The Houthi-run al-Masirah TV on Monday quoted a health official as saying another child had died from his wounds, raising the toll to 52.

The head of the Houthis’ supreme revolutionary committee, Mohammed Ali al-Houthi, attended the funeral and blamed the United States for “this ugly massacre of Yemeni children”.

The United States and other Western powers provide arms and intelligence to the alliance, and human rights groups have criticized them over coalition air strikes that have killed hundreds of civilians at hospitals, schools and markets.

A U.S. military spokeswoman said U.S. forces were not involved in Thursday’s air strike. The U.S. State Department urged the alliance to “conduct a thorough and transparent investigation”.

U.S. Defense Secretary Jim Mattis said on Sunday he has dispatched a three-star general to Riyadh to “look into what happened”.

The coalition says it does not intentionally target civilians and has set up a committee to probe alleged mass casualty air strikes, which has mostly cleared it of any blame.

The Houthis have also been criticized by rights groups.

The U.N. special envoy to Yemen has been shuttling between the warring parties ahead of holding consultations in Geneva on Sept. 6 to try to end the conflict that has killed more than 10,000 people and pushed the impoverished Arab country to the verge of starvation, according to the United Nations.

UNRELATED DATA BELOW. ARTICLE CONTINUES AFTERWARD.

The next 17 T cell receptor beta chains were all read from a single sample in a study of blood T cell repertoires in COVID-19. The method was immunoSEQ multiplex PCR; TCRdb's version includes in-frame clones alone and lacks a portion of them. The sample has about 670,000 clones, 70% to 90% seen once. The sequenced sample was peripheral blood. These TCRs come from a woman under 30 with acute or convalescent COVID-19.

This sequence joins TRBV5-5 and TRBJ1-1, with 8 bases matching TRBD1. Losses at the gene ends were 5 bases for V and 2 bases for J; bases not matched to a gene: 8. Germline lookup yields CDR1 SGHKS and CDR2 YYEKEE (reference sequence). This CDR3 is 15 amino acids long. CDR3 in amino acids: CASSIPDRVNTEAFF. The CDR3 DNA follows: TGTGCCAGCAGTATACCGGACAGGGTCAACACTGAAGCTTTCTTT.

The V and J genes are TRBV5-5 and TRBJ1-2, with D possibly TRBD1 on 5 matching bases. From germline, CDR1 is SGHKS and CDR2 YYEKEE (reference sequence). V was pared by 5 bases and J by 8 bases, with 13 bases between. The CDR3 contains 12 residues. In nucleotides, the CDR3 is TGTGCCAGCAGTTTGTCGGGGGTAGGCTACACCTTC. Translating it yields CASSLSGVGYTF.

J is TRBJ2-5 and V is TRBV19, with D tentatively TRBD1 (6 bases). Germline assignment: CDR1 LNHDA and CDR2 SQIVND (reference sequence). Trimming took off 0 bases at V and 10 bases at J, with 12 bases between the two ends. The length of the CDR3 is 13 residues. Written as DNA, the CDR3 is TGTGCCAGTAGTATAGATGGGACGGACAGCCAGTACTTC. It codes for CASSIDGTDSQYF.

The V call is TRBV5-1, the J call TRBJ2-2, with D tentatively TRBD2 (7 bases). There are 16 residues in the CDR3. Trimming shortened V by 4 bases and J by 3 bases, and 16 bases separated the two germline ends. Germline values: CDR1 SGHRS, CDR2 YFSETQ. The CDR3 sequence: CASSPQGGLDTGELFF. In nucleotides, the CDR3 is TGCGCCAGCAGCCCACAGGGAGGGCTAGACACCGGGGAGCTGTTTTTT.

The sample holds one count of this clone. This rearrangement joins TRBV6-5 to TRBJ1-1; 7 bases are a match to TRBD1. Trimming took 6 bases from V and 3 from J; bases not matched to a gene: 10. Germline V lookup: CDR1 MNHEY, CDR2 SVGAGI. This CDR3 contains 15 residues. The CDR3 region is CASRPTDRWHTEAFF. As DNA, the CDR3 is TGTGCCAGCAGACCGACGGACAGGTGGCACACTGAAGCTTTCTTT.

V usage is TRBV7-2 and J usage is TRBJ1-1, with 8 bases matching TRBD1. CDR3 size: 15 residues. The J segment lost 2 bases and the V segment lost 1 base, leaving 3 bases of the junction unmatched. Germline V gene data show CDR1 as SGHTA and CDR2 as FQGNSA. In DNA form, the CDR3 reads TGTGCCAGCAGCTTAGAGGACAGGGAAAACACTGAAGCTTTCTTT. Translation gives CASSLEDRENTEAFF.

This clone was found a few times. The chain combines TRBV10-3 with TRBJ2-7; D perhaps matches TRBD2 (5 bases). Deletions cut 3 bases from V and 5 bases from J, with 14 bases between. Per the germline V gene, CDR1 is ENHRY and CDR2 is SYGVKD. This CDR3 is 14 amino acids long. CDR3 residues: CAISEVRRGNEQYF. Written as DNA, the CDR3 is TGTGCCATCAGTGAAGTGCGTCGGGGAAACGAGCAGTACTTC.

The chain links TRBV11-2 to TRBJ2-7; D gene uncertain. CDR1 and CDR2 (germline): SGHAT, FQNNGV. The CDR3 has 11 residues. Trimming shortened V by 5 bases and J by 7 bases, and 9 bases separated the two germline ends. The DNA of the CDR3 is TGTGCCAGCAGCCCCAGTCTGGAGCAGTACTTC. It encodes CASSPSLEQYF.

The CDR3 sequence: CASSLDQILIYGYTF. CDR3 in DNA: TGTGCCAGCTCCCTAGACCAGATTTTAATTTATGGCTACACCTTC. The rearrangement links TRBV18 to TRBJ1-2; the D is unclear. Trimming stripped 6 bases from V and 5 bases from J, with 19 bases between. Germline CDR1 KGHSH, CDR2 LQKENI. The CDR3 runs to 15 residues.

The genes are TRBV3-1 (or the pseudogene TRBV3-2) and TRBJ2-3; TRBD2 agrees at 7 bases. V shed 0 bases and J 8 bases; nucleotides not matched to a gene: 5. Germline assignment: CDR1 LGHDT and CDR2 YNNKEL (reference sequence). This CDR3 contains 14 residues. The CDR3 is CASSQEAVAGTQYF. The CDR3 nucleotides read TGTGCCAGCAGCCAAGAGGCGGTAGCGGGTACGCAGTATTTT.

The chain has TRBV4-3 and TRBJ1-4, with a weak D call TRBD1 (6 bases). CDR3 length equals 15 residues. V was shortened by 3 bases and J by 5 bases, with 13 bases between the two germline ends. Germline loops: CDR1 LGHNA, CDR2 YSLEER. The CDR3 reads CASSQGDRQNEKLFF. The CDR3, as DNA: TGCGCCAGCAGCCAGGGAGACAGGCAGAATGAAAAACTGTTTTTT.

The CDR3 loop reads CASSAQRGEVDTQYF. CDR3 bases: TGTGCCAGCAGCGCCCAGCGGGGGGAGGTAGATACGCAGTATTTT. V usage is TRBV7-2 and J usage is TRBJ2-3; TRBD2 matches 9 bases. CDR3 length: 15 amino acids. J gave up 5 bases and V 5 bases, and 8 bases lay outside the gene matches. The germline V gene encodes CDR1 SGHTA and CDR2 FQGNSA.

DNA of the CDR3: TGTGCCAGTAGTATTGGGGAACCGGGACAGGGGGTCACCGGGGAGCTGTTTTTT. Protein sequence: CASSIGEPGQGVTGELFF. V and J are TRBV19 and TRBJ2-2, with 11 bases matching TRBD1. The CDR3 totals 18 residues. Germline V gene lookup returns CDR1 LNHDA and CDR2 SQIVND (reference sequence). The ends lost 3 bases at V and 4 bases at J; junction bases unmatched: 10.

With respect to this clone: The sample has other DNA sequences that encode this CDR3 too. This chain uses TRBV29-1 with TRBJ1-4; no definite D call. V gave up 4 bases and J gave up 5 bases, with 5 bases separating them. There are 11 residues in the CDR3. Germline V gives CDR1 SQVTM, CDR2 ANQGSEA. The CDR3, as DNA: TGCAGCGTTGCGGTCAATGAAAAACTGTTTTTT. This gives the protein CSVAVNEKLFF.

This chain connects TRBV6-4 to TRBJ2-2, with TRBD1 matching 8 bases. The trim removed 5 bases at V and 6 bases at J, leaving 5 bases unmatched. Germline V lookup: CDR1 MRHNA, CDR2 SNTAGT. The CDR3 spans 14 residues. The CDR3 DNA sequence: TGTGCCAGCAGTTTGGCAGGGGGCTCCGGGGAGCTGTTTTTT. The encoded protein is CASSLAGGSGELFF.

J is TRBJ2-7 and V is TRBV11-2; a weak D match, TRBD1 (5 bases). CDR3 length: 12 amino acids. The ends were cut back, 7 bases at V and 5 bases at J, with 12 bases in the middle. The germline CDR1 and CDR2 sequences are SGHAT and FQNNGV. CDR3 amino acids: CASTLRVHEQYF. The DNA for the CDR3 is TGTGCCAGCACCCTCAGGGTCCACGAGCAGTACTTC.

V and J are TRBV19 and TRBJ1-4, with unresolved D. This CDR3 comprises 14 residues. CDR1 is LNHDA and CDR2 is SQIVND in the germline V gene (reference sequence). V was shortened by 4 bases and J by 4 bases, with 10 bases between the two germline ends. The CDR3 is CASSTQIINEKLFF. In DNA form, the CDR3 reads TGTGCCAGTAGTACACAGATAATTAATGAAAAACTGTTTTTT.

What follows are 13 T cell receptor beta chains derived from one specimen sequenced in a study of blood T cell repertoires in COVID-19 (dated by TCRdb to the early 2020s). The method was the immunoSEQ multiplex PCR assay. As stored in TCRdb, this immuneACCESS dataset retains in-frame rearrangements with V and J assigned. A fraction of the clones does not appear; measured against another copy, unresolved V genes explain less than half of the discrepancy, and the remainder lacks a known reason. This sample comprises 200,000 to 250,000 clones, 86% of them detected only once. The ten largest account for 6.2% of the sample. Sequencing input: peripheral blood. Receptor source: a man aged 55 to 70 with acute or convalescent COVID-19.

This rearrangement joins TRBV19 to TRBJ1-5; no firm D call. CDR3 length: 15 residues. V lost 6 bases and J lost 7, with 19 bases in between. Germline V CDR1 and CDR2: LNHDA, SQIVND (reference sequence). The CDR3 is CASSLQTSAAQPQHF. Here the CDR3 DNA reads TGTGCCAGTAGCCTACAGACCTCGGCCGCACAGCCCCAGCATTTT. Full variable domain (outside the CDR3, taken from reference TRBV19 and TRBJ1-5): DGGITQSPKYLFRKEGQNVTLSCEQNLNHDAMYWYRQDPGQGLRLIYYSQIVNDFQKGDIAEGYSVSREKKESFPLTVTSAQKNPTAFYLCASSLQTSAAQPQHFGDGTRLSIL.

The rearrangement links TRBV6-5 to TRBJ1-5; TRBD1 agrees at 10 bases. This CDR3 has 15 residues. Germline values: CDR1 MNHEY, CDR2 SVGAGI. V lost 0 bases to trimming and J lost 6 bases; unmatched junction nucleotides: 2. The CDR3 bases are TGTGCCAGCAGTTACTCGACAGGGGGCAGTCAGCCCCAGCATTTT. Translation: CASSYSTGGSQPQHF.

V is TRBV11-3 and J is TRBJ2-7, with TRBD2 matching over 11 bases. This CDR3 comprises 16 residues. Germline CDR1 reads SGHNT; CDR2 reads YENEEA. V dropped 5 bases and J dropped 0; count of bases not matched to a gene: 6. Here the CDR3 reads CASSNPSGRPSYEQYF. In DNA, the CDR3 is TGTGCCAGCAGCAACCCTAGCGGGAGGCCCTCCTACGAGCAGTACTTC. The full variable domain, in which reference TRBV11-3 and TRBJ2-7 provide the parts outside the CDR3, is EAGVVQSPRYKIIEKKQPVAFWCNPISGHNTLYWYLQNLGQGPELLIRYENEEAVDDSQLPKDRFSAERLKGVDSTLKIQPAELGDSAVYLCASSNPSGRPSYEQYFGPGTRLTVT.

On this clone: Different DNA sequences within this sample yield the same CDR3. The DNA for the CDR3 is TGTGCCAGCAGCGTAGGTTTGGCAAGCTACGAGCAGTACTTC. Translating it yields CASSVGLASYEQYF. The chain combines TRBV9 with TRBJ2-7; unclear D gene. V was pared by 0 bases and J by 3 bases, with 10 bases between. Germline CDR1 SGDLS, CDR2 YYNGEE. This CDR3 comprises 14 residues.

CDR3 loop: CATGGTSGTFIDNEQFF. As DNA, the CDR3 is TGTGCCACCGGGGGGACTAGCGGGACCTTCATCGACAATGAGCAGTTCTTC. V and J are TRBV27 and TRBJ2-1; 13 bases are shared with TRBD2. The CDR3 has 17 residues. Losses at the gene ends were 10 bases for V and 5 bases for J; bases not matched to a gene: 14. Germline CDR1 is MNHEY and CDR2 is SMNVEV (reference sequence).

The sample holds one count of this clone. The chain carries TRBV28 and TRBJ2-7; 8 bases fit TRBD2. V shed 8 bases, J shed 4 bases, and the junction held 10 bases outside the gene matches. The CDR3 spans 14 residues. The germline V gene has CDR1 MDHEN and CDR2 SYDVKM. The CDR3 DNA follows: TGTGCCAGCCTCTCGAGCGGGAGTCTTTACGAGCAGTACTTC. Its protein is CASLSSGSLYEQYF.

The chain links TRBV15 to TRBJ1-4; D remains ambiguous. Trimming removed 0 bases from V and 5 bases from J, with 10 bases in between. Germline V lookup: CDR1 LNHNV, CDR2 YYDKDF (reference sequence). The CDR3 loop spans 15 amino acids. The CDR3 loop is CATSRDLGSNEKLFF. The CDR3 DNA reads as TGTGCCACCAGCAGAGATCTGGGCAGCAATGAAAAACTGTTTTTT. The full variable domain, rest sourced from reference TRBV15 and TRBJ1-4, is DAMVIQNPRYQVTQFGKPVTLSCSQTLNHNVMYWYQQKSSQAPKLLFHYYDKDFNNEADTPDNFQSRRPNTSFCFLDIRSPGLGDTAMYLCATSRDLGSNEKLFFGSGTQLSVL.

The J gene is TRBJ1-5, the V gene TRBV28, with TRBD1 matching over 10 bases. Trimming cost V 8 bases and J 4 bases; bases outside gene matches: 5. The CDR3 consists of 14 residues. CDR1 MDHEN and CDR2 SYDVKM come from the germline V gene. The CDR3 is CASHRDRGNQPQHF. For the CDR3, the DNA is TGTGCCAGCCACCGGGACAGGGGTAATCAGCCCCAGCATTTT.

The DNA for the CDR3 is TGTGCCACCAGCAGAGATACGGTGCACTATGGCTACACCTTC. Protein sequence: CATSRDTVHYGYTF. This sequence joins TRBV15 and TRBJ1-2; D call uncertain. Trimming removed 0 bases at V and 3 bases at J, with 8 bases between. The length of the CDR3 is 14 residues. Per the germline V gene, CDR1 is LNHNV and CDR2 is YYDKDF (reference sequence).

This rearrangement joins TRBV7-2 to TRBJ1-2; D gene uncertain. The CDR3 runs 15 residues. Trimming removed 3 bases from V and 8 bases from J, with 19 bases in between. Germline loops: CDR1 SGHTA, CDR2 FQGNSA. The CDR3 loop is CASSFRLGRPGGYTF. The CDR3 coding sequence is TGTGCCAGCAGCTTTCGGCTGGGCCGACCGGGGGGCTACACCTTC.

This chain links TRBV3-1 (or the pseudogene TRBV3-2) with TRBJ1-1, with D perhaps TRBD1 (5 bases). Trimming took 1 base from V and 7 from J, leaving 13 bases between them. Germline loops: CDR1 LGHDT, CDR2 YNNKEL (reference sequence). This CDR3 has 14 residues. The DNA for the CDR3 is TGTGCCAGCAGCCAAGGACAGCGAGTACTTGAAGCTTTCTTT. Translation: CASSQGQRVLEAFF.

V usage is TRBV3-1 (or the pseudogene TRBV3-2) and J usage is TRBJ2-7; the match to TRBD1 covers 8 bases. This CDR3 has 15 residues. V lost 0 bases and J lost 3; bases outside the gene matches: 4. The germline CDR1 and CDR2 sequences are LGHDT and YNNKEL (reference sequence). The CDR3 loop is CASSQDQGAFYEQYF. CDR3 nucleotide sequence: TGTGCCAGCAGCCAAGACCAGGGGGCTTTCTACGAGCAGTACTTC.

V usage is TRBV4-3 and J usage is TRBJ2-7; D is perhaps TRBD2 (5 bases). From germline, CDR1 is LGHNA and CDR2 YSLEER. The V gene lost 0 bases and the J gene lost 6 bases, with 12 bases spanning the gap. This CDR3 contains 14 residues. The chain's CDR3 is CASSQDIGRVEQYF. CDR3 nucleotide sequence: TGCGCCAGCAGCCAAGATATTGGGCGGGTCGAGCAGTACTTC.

The UAE’s Gargash said he hoped the Geneva talks signaled the start of a process that would lead to a political solution to the conflict — which is widely seen as a proxy war between Saudi Arabia and regional foe Shi’ite Muslim Iran.

(Reporting by Reuters team in Yemen, Maha El Dahan in Dubai and Yara Bayoumy in Washington; Writing by Ghaida Ghantous, Editing by Alison Williams, William Maclean)

U.S. returns thousands of smuggled ancient artifacts to Iraq

A man photographs artifacts on display, as U.S. Immigration and Customs Enforcement (ICE) hosts an event to return several thousand ancient artifacts to the Republic of Iraq, at the Iraqi ambassador's residence in Washington, DC, U.S., May 2, 2018. REUTERS/Kevin Lamarque

By Gina Cherelus

(Reuters) – About 3,800 artifacts, including Sumerian cuneiform tablets dating to 2100 B.C., that were illegally smuggled to retailer Hobby Lobby Stores Inc were returned to Iraqi officials in Washington on Wednesday.

U.S. Immigration and Custom Enforcement officials signed over the artifacts to Iraqi Ambassador Fareed Yasseen at his Washington residence, with some of the artifacts laid out on a table.